Top of The World — our morning news roundup written by editors at The World. Subscribe here.
The COVID-19 vaccine developed by AstraZeneca and the University of Oxford is 79% effective in preventing symptomatic COVID-19 and 100% effective in stopping severe disease and hospitalization, the company announced after a US trial with more than 32,000 participants.
AstraZeneca said the study did not identify any safety concerns related to the shot — and no increased risk of blood clots were identified in Europe. The company will continue to analyze the data and prepare for submission to the US Food and Drug Administration for emergency use authorization.
The results come shortly after several European countries temporarily suspended use of the shot following reports of blood clots in some people who had gotten the vaccine. Germany, Italy and France are among those that have since resumed use of the AstraZeneca jab after an initial investigation by the EU drug regulator concluded that the shot was safe and effective.
The World Health Organization has also recommended that countries continue to use the AstraZeneca vaccine. The AstraZeneca shot is a pillar of COVAX, a UN-backed project that aims to get COVID-19 vaccines to low- and middle-income countries.
What the world is following
Israel will hold its fourth parliamentary election in two years on Tuesday in what is seen as a referendum on Prime Minister Benjamin Netanyahu. Polls forecast a tight race, but Netanyahu’s Likud party will likely win the most votes. It is not clear, however, whether he will be able to form a majority coalition in the parliament alongside right-wing allies. Netanyahu has served as prime minister for the past 12 years.
And, severe floods in New South Wales, Australia’s most populous state, have forced the evacuation of over 18,000 people. More than 54,000 could be displaced with heavy rainfall predicted for the coming days. Torrential, record rains have caused rivers and dams to overflow in what has been called a “1-in-50-years event.” Just a year ago, large parts of New South Wales burned in unprecedented wildfires following years of drought.
From The World
Syrian photographer Bassam Khabieh spent time with children in Syria’s rebel-held area of eastern Ghouta, getting to know them and snapping their photos. He often captured them just being themselves: playing in a bouncy castle against the backdrop of a city in ruins. Or, blowing bubbles, looking up at the sky.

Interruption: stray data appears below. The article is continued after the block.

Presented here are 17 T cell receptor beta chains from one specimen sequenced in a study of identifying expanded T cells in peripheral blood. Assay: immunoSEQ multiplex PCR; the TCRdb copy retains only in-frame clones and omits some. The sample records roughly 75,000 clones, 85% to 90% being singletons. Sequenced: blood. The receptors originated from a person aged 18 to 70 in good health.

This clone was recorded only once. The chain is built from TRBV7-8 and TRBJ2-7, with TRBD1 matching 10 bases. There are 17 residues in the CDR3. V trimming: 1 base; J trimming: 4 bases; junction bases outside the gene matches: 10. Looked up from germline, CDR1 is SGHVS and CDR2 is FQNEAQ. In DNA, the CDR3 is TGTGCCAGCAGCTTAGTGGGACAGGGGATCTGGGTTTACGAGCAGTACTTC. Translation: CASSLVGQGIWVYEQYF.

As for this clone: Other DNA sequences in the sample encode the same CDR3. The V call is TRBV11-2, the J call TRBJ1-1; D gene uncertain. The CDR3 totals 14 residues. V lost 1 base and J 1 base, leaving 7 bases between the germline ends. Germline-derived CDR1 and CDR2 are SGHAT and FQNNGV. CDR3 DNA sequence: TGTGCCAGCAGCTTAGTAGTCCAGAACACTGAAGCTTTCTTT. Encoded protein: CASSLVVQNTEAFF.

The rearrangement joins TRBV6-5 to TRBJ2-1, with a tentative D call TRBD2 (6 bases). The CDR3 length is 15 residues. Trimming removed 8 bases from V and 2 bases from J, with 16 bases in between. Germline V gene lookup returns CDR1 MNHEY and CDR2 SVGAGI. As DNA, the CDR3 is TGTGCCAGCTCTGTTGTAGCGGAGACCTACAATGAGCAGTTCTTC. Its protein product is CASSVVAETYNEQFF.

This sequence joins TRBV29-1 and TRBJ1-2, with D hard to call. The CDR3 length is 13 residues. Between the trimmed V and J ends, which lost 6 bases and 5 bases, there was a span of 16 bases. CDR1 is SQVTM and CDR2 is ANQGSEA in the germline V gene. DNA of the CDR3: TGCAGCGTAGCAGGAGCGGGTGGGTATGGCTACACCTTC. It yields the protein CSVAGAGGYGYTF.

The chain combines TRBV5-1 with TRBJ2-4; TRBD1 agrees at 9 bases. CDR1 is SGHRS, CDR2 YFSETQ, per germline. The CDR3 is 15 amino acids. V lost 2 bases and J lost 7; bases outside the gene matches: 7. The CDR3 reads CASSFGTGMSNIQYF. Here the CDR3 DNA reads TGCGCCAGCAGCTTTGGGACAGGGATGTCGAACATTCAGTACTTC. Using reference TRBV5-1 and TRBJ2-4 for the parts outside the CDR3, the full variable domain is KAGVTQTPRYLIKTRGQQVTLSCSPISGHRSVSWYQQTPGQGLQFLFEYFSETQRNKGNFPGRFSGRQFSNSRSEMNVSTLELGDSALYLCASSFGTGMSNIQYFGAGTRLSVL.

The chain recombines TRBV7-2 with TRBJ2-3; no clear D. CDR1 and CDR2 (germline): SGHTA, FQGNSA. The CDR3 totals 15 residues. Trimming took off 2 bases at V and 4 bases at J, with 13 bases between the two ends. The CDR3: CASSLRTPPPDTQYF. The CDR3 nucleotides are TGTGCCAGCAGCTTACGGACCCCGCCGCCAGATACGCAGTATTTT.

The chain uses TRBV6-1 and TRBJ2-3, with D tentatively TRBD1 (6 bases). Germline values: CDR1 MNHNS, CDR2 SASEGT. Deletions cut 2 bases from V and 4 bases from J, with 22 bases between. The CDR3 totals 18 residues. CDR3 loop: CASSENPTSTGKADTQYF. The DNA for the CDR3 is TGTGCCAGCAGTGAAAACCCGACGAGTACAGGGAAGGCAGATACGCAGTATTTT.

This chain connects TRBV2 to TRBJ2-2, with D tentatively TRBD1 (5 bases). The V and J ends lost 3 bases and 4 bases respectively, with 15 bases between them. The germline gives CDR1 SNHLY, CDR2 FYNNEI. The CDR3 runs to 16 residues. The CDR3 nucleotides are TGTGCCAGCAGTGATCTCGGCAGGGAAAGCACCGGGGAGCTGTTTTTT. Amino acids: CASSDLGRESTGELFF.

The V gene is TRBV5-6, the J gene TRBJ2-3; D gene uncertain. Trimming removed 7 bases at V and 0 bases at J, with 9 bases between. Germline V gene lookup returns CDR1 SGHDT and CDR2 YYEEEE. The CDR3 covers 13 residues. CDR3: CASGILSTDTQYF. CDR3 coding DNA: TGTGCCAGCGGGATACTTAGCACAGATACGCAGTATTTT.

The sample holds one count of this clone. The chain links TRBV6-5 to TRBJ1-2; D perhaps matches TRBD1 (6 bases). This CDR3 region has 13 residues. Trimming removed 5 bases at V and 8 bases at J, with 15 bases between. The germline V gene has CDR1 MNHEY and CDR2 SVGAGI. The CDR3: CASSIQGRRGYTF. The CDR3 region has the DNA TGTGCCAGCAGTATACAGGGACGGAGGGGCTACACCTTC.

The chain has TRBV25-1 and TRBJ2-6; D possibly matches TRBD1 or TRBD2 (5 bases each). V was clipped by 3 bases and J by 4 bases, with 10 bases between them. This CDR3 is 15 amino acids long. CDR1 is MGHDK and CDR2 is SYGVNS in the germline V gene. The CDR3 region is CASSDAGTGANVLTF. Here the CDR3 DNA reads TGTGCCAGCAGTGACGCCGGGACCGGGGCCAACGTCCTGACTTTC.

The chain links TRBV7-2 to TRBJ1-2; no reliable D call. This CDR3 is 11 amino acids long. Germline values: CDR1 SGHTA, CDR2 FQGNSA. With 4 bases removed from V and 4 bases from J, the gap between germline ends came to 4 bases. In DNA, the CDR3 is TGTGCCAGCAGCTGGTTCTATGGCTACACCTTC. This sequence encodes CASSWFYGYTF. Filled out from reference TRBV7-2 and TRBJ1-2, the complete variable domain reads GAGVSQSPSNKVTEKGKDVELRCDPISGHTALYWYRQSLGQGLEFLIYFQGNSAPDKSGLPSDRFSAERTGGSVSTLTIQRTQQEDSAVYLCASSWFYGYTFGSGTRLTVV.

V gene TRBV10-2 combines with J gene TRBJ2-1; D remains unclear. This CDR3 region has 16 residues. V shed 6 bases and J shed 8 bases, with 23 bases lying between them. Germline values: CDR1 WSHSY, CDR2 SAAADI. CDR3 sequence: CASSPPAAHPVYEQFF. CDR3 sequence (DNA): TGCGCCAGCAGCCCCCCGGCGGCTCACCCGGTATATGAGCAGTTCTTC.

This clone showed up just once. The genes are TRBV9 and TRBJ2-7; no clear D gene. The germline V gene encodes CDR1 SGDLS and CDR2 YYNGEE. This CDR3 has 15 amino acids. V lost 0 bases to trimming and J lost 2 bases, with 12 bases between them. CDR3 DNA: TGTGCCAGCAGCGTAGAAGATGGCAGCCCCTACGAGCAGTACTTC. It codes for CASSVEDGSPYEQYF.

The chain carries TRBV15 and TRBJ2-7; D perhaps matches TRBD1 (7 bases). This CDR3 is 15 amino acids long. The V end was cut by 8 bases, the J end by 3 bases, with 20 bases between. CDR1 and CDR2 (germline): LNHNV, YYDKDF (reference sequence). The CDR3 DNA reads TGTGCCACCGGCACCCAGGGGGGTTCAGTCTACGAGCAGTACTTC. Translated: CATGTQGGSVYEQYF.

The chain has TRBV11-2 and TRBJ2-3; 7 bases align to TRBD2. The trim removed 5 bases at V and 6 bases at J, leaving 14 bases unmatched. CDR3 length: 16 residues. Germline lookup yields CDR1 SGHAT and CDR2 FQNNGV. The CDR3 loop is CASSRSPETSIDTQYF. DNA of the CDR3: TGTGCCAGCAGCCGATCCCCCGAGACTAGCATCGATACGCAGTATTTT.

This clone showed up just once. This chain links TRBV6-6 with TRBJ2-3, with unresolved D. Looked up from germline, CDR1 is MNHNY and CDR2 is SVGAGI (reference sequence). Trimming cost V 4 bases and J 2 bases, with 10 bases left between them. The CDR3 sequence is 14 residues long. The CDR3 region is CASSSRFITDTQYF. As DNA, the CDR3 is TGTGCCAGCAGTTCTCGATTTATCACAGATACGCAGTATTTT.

Those everyday moments were precious to him, and too often, short-lived. The Syrian regime forces and its supporters targeted neighborhoods where families lived, and Khabieh’s photography reflects the violence and atrocities that people have been subjected to.
Courtesy of Iron Dames
The Iron Dames is one of just three all-female teams in the world that competes head-to-head with men.
The International Federation of the Automobile (FIA), the global governing body for motor racing, has praised them as a “sign of progress” in this male-dominated sport. Far from a marketing gimmick, the Iron Dames have already qualified for big-name races, and are hoping to change the perception of women in the sport.
Many animals make some sort of sound to find a mate, warn of predators, or to claim and defend their territory. Ben Mirin, who calls himself a wildlife DJ, travels the world as a National Geographic explorer to record these sounds. With help from the Cornell Lab of Ornithology, he created Beast Box as a place where people can connect with nature, learn about animal sounds, and make music using the huge variety of animal sounds he has captured.
Courtesy of Drew Fulton
In case you missed it
Frederic J. Brown/Pool via AP
Top US and Chinese officials have gathered face-to-face for discussions in Alaska. The meetings publicly got off to a rough start but officials say progress was being made behind closed doors. And, the US announced plans to send a total of 4 million doses of the AstraZeneca vaccine to Mexico and Canada. Also, the Iron Dames — an all-female professional racing team competing in Grand Touring endurance racing — is far from a marketing gimmick. They’ve already qualified for big-name races and hope to lead the way for future female pilots.